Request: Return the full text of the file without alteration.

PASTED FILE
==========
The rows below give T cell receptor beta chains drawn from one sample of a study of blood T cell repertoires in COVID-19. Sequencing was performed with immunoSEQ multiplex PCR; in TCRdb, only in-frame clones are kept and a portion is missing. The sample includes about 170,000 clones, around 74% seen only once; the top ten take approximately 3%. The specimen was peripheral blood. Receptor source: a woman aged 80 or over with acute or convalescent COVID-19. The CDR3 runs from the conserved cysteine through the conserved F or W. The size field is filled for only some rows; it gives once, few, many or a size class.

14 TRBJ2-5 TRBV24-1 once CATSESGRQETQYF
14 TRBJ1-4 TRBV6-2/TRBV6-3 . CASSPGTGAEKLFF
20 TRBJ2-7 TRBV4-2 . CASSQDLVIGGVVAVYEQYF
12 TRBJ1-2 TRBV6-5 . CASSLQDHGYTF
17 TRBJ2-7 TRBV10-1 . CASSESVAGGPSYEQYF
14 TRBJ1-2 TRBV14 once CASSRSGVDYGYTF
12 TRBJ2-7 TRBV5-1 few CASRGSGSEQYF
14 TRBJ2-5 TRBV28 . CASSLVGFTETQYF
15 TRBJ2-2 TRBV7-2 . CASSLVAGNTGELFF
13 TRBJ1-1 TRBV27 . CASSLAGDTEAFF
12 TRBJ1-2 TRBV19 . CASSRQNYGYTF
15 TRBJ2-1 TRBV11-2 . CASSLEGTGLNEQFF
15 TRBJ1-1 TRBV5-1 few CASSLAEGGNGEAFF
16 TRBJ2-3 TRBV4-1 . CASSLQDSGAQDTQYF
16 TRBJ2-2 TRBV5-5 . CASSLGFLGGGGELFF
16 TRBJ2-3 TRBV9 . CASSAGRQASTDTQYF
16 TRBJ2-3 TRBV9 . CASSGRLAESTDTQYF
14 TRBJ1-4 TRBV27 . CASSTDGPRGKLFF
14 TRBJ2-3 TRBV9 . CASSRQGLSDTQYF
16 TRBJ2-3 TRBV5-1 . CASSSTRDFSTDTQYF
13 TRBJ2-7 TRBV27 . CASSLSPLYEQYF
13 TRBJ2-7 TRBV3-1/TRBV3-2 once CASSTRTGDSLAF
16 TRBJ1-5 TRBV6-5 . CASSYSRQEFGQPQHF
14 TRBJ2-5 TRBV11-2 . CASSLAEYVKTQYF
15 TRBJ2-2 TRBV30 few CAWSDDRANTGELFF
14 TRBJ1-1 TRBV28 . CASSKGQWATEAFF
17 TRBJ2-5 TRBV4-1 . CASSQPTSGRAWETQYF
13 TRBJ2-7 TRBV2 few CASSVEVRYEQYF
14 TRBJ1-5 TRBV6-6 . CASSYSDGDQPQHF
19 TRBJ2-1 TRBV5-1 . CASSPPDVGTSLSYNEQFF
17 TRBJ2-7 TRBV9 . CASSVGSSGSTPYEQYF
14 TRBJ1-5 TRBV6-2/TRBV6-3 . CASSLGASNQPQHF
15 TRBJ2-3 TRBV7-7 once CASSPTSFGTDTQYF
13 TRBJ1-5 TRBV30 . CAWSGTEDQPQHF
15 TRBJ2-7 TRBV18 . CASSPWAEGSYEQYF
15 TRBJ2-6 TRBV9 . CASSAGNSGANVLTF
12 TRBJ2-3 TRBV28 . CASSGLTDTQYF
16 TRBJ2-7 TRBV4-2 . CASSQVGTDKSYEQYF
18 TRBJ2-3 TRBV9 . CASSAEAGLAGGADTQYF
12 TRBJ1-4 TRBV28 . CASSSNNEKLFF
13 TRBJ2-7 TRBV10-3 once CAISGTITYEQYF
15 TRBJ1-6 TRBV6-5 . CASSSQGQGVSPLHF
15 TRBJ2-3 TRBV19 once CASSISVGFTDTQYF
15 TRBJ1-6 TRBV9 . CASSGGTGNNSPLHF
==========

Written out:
The rows below give T cell receptor beta chains drawn from one sample of a study of blood T cell repertoires in COVID-19. Sequencing was performed with immunoSEQ multiplex PCR; in TCRdb, only in-frame clones are kept and a portion is missing. The sample includes about 170,000 clones, around 74% seen only once; the top ten take approximately 3%. The specimen was peripheral blood. Receptor source: a woman aged 80 or over with acute or convalescent COVID-19. The CDR3 runs from the conserved cysteine through the conserved F or W. The size field is filled for only some rows; it gives once, few, many or a size class.

14 TRBJ2-5 TRBV24-1 once CATSESGRQETQYF
14 TRBJ1-4 TRBV6-2/TRBV6-3 . CASSPGTGAEKLFF
20 TRBJ2-7 TRBV4-2 . CASSQDLVIGGVVAVYEQYF
12 TRBJ1-2 TRBV6-5 . CASSLQDHGYTF
17 TRBJ2-7 TRBV10-1 . CASSESVAGGPSYEQYF
14 TRBJ1-2 TRBV14 once CASSRSGVDYGYTF
12 TRBJ2-7 TRBV5-1 few CASRGSGSEQYF
14 TRBJ2-5 TRBV28 . CASSLVGFTETQYF
15 TRBJ2-2 TRBV7-2 . CASSLVAGNTGELFF
13 TRBJ1-1 TRBV27 . CASSLAGDTEAFF
12 TRBJ1-2 TRBV19 . CASSRQNYGYTF
15 TRBJ2-1 TRBV11-2 . CASSLEGTGLNEQFF
15 TRBJ1-1 TRBV5-1 few CASSLAEGGNGEAFF
16 TRBJ2-3 TRBV4-1 . CASSLQDSGAQDTQYF
16 TRBJ2-2 TRBV5-5 . CASSLGFLGGGGELFF
16 TRBJ2-3 TRBV9 . CASSAGRQASTDTQYF
16 TRBJ2-3 TRBV9 . CASSGRLAESTDTQYF
14 TRBJ1-4 TRBV27 . CASSTDGPRGKLFF
14 TRBJ2-3 TRBV9 . CASSRQGLSDTQYF
16 TRBJ2-3 TRBV5-1 . CASSSTRDFSTDTQYF
13 TRBJ2-7 TRBV27 . CASSLSPLYEQYF
13 TRBJ2-7 TRBV3-1/TRBV3-2 once CASSTRTGDSLAF
16 TRBJ1-5 TRBV6-5 . CASSYSRQEFGQPQHF
14 TRBJ2-5 TRBV11-2 . CASSLAEYVKTQYF
15 TRBJ2-2 TRBV30 few CAWSDDRANTGELFF
14 TRBJ1-1 TRBV28 . CASSKGQWATEAFF
17 TRBJ2-5 TRBV4-1 . CASSQPTSGRAWETQYF
13 TRBJ2-7 TRBV2 few CASSVEVRYEQYF
14 TRBJ1-5 TRBV6-6 . CASSYSDGDQPQHF
19 TRBJ2-1 TRBV5-1 . CASSPPDVGTSLSYNEQFF
17 TRBJ2-7 TRBV9 . CASSVGSSGSTPYEQYF
14 TRBJ1-5 TRBV6-2/TRBV6-3 . CASSLGASNQPQHF
15 TRBJ2-3 TRBV7-7 once CASSPTSFGTDTQYF
13 TRBJ1-5 TRBV30 . CAWSGTEDQPQHF
15 TRBJ2-7 TRBV18 . CASSPWAEGSYEQYF
15 TRBJ2-6 TRBV9 . CASSAGNSGANVLTF
12 TRBJ2-3 TRBV28 . CASSGLTDTQYF
16 TRBJ2-7 TRBV4-2 . CASSQVGTDKSYEQYF
18 TRBJ2-3 TRBV9 . CASSAEAGLAGGADTQYF
12 TRBJ1-4 TRBV28 . CASSSNNEKLFF
13 TRBJ2-7 TRBV10-3 once CAISGTITYEQYF
15 TRBJ1-6 TRBV6-5 . CASSSQGQGVSPLHF
15 TRBJ2-3 TRBV19 once CASSISVGFTDTQYF
15 TRBJ1-6 TRBV9 . CASSGGTGNNSPLHF